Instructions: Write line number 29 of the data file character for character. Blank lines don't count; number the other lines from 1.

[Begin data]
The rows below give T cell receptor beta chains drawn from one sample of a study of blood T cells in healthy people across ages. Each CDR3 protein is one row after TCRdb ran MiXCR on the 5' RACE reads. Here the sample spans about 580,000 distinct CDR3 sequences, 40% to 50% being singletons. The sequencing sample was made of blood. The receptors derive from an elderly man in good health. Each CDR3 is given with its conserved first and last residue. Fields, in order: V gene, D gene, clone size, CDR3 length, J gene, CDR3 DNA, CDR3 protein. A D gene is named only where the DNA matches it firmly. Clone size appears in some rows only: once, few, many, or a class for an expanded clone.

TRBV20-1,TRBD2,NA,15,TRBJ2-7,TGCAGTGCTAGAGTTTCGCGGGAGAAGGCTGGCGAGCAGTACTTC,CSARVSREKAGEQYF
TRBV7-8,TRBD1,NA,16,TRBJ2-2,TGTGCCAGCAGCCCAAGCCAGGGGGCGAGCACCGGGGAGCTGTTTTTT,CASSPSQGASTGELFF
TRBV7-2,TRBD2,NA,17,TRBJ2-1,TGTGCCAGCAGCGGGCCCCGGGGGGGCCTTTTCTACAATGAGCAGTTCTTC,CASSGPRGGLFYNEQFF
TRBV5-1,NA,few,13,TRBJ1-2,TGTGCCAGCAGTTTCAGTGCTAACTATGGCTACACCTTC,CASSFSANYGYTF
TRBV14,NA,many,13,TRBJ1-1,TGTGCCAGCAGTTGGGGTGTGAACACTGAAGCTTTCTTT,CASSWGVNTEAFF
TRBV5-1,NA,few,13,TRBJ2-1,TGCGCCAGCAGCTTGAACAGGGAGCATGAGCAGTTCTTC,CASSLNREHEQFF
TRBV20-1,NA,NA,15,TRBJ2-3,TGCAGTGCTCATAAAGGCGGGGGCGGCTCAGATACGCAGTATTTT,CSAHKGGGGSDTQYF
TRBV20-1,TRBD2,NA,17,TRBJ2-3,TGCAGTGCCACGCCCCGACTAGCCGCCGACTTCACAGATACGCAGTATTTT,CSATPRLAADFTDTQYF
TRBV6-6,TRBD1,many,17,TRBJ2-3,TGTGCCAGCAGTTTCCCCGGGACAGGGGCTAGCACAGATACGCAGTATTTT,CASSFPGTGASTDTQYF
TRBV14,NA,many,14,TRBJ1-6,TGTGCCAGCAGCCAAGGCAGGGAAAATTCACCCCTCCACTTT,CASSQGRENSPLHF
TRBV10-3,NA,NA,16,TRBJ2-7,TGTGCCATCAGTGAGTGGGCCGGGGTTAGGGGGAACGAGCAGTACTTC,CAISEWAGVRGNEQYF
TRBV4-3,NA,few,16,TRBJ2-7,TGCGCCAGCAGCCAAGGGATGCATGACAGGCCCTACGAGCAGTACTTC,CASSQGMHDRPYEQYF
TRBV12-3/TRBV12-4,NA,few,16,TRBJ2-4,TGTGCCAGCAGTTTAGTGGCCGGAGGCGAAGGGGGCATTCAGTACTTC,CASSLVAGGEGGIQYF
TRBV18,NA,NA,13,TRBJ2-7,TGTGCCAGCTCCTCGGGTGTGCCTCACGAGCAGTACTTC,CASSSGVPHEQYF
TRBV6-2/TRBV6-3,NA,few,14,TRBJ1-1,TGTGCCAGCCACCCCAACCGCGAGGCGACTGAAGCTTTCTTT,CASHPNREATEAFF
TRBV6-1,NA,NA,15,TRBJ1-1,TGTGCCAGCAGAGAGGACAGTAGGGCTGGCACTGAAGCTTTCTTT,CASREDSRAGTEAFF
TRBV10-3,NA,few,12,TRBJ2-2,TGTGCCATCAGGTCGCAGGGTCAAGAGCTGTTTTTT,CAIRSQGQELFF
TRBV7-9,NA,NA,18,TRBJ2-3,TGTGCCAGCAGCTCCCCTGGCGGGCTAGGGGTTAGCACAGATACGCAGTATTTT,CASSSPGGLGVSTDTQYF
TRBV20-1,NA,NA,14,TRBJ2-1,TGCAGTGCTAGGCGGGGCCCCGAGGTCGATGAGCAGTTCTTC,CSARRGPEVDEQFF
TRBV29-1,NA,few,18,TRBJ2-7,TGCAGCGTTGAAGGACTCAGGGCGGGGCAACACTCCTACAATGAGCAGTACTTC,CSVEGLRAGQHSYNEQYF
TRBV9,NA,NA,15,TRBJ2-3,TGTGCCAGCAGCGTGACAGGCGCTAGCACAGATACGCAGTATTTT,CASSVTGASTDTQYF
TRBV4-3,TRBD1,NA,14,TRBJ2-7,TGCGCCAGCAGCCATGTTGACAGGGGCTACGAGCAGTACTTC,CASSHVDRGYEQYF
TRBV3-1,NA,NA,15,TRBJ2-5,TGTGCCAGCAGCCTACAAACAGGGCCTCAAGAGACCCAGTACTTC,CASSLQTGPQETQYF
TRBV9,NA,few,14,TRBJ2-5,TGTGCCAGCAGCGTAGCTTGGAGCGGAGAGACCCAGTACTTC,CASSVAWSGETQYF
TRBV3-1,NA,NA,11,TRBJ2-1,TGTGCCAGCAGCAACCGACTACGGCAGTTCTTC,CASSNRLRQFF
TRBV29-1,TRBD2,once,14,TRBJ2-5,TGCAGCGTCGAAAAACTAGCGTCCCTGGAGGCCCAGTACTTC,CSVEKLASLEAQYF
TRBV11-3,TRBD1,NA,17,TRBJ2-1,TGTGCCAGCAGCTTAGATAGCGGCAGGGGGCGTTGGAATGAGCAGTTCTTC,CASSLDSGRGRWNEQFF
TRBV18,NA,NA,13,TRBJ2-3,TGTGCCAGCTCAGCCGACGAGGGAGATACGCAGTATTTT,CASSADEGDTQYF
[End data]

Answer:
TRBV18,NA,NA,13,TRBJ2-3,TGTGCCAGCTCAGCCGACGAGGGAGATACGCAGTATTTT,CASSADEGDTQYF